Youth commish asks for statutory rape age coverage to be raised from 12 to 16

The National Youth Commission on Friday asked both houses of Congress to raise the legal coverage of statutory rape from 12 years old to 16 years old.

In a statement, the chair of the NYC’s Committee on Social Inclusion and Equity called attention to the bigger picture behind the priest who was recently arrested for allegedly soliciting sex with a 13-year-old girl.

“If only our laws recognize teen prostitution as rape, that monsignor who allegedly abused that 13-year girl would be charged with rape and most probably he would not be out on bail today,” Commissioner Perci Cendaña was quoted to have said.

“With the proposal of the NYC, sexual intercourse or sexual relations with a child under 16 years of age would be penalized as rape, regardless of whether or not there was force, threat, intimidation, deprivation of reason, fraud, or grave abuse of authority,” the statement added.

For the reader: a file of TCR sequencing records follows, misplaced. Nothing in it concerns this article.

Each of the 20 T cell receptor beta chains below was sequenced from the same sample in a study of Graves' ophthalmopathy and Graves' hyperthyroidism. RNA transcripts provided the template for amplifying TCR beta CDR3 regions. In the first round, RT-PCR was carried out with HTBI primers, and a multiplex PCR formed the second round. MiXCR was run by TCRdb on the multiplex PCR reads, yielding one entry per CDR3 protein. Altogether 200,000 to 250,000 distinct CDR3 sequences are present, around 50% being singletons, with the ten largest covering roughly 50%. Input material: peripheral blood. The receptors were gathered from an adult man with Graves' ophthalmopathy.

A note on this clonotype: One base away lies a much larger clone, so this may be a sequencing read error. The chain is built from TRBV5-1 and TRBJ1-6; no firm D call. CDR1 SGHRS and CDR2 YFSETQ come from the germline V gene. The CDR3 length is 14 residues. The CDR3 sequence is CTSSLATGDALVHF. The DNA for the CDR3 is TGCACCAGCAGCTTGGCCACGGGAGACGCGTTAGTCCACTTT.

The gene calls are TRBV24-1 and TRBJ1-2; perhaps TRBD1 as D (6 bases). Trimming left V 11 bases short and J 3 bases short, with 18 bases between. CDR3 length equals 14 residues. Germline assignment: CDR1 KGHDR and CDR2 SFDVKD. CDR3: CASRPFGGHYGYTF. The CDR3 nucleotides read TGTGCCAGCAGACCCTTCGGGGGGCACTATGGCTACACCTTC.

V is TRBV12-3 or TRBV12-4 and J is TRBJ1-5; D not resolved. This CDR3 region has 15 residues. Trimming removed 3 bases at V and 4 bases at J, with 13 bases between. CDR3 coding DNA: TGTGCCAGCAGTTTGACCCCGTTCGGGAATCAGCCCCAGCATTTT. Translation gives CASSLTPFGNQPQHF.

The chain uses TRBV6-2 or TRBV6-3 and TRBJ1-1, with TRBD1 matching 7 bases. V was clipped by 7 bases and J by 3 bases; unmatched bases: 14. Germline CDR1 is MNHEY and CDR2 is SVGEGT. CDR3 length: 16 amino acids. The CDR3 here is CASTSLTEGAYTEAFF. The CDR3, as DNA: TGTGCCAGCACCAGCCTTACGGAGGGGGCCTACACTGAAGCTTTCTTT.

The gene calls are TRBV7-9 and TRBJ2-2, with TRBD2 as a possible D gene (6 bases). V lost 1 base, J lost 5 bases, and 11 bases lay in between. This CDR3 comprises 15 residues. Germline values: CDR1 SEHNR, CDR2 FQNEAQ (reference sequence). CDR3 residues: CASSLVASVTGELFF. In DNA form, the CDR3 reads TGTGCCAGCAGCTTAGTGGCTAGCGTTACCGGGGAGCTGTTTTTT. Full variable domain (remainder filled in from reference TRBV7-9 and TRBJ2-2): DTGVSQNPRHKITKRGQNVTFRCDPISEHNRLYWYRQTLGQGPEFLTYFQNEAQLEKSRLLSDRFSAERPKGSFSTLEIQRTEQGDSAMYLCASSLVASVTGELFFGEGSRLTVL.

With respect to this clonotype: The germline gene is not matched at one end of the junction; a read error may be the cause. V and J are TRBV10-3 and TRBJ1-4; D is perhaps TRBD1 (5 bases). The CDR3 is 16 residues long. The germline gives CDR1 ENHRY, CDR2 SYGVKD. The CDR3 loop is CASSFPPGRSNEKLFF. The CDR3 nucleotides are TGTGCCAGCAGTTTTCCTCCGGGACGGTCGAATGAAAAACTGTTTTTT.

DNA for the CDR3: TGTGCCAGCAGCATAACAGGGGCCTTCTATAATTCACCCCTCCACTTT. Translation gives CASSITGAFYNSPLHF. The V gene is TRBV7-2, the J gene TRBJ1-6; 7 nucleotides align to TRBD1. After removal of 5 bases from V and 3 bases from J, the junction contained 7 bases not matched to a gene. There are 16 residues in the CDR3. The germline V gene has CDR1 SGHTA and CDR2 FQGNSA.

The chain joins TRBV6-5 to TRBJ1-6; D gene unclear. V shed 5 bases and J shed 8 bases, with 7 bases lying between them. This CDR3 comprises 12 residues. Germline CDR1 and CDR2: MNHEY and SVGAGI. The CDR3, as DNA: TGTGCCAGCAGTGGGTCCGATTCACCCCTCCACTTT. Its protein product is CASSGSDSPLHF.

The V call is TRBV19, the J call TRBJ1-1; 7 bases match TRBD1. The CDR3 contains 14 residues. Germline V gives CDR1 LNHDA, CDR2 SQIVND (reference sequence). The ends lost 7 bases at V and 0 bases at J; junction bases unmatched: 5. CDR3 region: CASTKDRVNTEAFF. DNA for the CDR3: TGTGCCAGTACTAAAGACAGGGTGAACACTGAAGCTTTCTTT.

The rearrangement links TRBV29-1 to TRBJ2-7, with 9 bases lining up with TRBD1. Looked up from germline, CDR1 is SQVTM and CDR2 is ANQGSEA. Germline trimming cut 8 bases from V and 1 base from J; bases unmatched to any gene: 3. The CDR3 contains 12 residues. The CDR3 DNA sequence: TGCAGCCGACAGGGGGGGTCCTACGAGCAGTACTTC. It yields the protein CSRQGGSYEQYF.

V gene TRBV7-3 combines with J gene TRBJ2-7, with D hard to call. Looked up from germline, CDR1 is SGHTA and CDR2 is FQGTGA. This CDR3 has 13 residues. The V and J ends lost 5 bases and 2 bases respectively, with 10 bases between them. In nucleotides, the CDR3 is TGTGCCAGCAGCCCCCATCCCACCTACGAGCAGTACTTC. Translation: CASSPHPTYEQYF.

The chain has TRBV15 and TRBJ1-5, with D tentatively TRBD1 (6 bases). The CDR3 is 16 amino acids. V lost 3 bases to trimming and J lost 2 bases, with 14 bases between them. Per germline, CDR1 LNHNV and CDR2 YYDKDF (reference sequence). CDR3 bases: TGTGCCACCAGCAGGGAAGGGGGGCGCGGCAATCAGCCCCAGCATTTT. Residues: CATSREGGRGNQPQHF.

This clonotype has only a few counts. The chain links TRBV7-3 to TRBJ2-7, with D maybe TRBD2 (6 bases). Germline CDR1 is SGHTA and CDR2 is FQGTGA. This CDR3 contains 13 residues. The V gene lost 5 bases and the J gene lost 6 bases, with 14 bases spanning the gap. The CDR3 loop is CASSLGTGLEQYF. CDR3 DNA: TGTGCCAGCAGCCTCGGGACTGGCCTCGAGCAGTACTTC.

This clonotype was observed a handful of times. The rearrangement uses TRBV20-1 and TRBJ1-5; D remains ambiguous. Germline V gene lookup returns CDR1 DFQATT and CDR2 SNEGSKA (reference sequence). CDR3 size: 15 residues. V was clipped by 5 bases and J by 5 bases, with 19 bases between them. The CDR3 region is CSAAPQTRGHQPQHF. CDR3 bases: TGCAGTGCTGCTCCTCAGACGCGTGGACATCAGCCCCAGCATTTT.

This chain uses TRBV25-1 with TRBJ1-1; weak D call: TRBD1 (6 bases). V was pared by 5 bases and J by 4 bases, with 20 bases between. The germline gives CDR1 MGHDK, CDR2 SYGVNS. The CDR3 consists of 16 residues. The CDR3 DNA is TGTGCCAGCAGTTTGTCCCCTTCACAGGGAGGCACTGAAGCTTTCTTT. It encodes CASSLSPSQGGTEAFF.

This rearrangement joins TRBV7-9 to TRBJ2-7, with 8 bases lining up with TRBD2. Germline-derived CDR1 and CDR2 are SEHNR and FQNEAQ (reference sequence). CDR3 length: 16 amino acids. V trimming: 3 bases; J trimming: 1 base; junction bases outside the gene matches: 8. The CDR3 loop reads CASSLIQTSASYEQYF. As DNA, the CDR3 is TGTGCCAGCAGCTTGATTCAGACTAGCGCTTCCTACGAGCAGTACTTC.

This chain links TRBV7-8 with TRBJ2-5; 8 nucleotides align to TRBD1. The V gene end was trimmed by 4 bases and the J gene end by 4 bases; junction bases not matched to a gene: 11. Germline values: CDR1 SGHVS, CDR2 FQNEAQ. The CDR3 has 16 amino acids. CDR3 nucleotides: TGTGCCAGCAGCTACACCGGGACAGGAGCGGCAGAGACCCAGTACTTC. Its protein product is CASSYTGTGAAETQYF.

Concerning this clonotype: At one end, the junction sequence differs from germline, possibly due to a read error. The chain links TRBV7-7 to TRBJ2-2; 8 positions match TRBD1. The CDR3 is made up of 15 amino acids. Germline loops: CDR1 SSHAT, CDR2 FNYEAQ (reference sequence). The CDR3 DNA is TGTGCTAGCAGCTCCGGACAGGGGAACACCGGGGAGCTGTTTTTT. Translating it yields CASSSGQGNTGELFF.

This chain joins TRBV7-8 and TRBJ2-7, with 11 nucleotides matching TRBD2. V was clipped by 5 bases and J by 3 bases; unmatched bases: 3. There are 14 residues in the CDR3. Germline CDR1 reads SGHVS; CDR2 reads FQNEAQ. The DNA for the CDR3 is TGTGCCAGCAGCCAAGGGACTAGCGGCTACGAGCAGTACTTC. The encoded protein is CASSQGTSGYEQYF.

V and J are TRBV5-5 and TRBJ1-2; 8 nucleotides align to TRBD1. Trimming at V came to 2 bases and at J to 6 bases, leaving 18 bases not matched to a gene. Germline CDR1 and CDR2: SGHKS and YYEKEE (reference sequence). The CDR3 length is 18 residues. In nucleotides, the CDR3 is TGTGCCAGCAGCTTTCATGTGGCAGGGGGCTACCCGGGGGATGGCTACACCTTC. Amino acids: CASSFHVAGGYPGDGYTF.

Statutory rape is rape or sexual activity in which the victim is below the age of consent. Republic Act 8353, or The Anti-Rape Law of 1997, currently states that sexual activity with a person aged below 12 is considered rape, even if none of the other circumstances it listed is present.

Cendaña noted in the statement that their proposal will also help decrease the incidence of teen pregnancy in the Philippines.

“We observed that many young girls give birth to children fathered by older men,” Cendana was quoted to have said.

“This is most prevalent among girls from impoverished families who are impregnated by older men who offer financial stability or an escape from poverty,” he added.

The present law states that child prostitution and other sexual forms of abuse is punishable by reclusion temporal or imprisonment of 12 years and one day to 20 years.

Monsignor Arnel Lagarejos, who was out on bail since Tuesday after being caught soliciting sex with a minor, is facing raps for trafficking and child abuse, but not rape